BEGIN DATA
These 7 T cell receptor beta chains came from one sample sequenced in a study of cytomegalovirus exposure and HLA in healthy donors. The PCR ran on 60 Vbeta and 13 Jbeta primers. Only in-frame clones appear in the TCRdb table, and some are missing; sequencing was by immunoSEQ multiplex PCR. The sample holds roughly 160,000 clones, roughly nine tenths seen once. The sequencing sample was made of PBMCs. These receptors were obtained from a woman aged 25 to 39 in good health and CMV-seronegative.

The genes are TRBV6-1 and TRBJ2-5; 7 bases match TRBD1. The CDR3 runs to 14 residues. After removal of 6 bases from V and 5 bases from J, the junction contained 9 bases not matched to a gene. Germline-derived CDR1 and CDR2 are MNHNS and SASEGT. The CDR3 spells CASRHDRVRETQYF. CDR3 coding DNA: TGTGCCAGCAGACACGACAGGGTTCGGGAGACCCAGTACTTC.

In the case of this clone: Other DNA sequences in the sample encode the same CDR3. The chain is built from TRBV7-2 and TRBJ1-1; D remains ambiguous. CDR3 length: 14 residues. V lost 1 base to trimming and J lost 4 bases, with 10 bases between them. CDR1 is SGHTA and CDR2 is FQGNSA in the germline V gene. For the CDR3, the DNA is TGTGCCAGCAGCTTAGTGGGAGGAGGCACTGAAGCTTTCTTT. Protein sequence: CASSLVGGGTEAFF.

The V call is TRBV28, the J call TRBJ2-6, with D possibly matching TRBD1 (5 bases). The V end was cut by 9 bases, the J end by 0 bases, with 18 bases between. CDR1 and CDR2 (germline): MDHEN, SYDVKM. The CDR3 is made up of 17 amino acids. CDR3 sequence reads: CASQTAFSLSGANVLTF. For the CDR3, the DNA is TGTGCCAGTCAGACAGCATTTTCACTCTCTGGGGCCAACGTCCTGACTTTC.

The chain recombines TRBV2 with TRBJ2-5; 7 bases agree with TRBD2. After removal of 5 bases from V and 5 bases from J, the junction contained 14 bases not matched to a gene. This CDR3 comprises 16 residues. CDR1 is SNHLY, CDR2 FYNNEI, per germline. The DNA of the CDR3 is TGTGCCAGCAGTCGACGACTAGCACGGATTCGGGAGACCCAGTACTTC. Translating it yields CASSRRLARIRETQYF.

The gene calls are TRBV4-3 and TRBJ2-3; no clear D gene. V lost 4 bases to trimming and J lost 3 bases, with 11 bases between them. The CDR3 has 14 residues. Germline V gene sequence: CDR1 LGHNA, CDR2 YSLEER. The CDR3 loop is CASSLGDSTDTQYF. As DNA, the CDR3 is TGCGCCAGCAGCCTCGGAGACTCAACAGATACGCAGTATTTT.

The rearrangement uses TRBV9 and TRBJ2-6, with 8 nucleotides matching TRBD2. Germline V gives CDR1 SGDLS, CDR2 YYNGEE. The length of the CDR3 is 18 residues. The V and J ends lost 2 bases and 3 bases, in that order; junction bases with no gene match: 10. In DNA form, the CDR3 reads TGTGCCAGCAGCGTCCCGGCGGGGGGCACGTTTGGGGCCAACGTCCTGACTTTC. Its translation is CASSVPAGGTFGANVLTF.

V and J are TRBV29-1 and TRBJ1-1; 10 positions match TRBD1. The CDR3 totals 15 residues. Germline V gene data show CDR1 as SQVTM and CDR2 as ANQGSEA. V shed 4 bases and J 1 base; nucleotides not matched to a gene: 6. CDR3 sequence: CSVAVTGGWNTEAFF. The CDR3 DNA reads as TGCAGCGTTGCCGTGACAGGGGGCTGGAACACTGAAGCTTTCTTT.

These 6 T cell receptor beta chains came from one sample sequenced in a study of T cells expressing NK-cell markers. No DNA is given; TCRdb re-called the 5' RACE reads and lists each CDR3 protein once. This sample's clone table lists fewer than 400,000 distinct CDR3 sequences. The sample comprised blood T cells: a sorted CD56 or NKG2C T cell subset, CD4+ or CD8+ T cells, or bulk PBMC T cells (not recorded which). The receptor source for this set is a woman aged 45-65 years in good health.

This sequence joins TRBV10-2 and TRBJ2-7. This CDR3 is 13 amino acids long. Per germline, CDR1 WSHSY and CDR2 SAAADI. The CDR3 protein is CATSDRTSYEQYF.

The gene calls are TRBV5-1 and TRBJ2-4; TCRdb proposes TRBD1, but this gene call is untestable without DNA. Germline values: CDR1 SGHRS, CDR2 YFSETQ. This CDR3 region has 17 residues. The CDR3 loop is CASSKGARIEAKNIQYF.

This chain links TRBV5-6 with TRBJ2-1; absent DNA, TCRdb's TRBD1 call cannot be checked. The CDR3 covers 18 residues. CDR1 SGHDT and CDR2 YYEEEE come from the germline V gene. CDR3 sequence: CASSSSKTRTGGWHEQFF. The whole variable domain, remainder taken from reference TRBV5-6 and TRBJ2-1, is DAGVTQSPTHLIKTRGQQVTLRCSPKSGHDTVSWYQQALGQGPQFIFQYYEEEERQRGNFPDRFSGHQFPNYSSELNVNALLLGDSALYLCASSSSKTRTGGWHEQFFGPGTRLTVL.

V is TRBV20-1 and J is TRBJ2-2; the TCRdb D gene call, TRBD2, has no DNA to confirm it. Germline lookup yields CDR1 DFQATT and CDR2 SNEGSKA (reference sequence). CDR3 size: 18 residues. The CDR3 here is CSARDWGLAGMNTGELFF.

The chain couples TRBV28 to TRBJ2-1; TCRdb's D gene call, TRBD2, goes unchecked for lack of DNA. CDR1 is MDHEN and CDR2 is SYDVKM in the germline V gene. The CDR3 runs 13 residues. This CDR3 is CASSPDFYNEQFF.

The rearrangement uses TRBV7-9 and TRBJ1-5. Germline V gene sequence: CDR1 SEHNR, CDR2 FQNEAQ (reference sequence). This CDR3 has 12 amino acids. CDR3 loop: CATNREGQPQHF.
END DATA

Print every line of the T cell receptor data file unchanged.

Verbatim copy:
These 7 T cell receptor beta chains came from one sample sequenced in a study of cytomegalovirus exposure and HLA in healthy donors. The PCR ran on 60 Vbeta and 13 Jbeta primers. Only in-frame clones appear in the TCRdb table, and some are missing; sequencing was by immunoSEQ multiplex PCR. The sample holds roughly 160,000 clones, roughly nine tenths seen once. The sequencing sample was made of PBMCs. These receptors were obtained from a woman aged 25 to 39 in good health and CMV-seronegative.

The genes are TRBV6-1 and TRBJ2-5; 7 bases match TRBD1. The CDR3 runs to 14 residues. After removal of 6 bases from V and 5 bases from J, the junction contained 9 bases not matched to a gene. Germline-derived CDR1 and CDR2 are MNHNS and SASEGT. The CDR3 spells CASRHDRVRETQYF. CDR3 coding DNA: TGTGCCAGCAGACACGACAGGGTTCGGGAGACCCAGTACTTC.

In the case of this clone: Other DNA sequences in the sample encode the same CDR3. The chain is built from TRBV7-2 and TRBJ1-1; D remains ambiguous. CDR3 length: 14 residues. V lost 1 base to trimming and J lost 4 bases, with 10 bases between them. CDR1 is SGHTA and CDR2 is FQGNSA in the germline V gene. For the CDR3, the DNA is TGTGCCAGCAGCTTAGTGGGAGGAGGCACTGAAGCTTTCTTT. Protein sequence: CASSLVGGGTEAFF.

The V call is TRBV28, the J call TRBJ2-6, with D possibly matching TRBD1 (5 bases). The V end was cut by 9 bases, the J end by 0 bases, with 18 bases between. CDR1 and CDR2 (germline): MDHEN, SYDVKM. The CDR3 is made up of 17 amino acids. CDR3 sequence reads: CASQTAFSLSGANVLTF. For the CDR3, the DNA is TGTGCCAGTCAGACAGCATTTTCACTCTCTGGGGCCAACGTCCTGACTTTC.

The chain recombines TRBV2 with TRBJ2-5; 7 bases agree with TRBD2. After removal of 5 bases from V and 5 bases from J, the junction contained 14 bases not matched to a gene. This CDR3 comprises 16 residues. CDR1 is SNHLY, CDR2 FYNNEI, per germline. The DNA of the CDR3 is TGTGCCAGCAGTCGACGACTAGCACGGATTCGGGAGACCCAGTACTTC. Translating it yields CASSRRLARIRETQYF.

The gene calls are TRBV4-3 and TRBJ2-3; no clear D gene. V lost 4 bases to trimming and J lost 3 bases, with 11 bases between them. The CDR3 has 14 residues. Germline V gene sequence: CDR1 LGHNA, CDR2 YSLEER. The CDR3 loop is CASSLGDSTDTQYF. As DNA, the CDR3 is TGCGCCAGCAGCCTCGGAGACTCAACAGATACGCAGTATTTT.

The rearrangement uses TRBV9 and TRBJ2-6, with 8 nucleotides matching TRBD2. Germline V gives CDR1 SGDLS, CDR2 YYNGEE. The length of the CDR3 is 18 residues. The V and J ends lost 2 bases and 3 bases, in that order; junction bases with no gene match: 10. In DNA form, the CDR3 reads TGTGCCAGCAGCGTCCCGGCGGGGGGCACGTTTGGGGCCAACGTCCTGACTTTC. Its translation is CASSVPAGGTFGANVLTF.

V and J are TRBV29-1 and TRBJ1-1; 10 positions match TRBD1. The CDR3 totals 15 residues. Germline V gene data show CDR1 as SQVTM and CDR2 as ANQGSEA. V shed 4 bases and J 1 base; nucleotides not matched to a gene: 6. CDR3 sequence: CSVAVTGGWNTEAFF. The CDR3 DNA reads as TGCAGCGTTGCCGTGACAGGGGGCTGGAACACTGAAGCTTTCTTT.

These 6 T cell receptor beta chains came from one sample sequenced in a study of T cells expressing NK-cell markers. No DNA is given; TCRdb re-called the 5' RACE reads and lists each CDR3 protein once. This sample's clone table lists fewer than 400,000 distinct CDR3 sequences. The sample comprised blood T cells: a sorted CD56 or NKG2C T cell subset, CD4+ or CD8+ T cells, or bulk PBMC T cells (not recorded which). The receptor source for this set is a woman aged 45-65 years in good health.

This sequence joins TRBV10-2 and TRBJ2-7. This CDR3 is 13 amino acids long. Per germline, CDR1 WSHSY and CDR2 SAAADI. The CDR3 protein is CATSDRTSYEQYF.

The gene calls are TRBV5-1 and TRBJ2-4; TCRdb proposes TRBD1, but this gene call is untestable without DNA. Germline values: CDR1 SGHRS, CDR2 YFSETQ. This CDR3 region has 17 residues. The CDR3 loop is CASSKGARIEAKNIQYF.

This chain links TRBV5-6 with TRBJ2-1; absent DNA, TCRdb's TRBD1 call cannot be checked. The CDR3 covers 18 residues. CDR1 SGHDT and CDR2 YYEEEE come from the germline V gene. CDR3 sequence: CASSSSKTRTGGWHEQFF. The whole variable domain, remainder taken from reference TRBV5-6 and TRBJ2-1, is DAGVTQSPTHLIKTRGQQVTLRCSPKSGHDTVSWYQQALGQGPQFIFQYYEEEERQRGNFPDRFSGHQFPNYSSELNVNALLLGDSALYLCASSSSKTRTGGWHEQFFGPGTRLTVL.

V is TRBV20-1 and J is TRBJ2-2; the TCRdb D gene call, TRBD2, has no DNA to confirm it. Germline lookup yields CDR1 DFQATT and CDR2 SNEGSKA (reference sequence). CDR3 size: 18 residues. The CDR3 here is CSARDWGLAGMNTGELFF.

The chain couples TRBV28 to TRBJ2-1; TCRdb's D gene call, TRBD2, goes unchecked for lack of DNA. CDR1 is MDHEN and CDR2 is SYDVKM in the germline V gene. The CDR3 runs 13 residues. This CDR3 is CASSPDFYNEQFF.

The rearrangement uses TRBV7-9 and TRBJ1-5. Germline V gene sequence: CDR1 SEHNR, CDR2 FQNEAQ (reference sequence). This CDR3 has 12 amino acids. CDR3 loop: CATNREGQPQHF.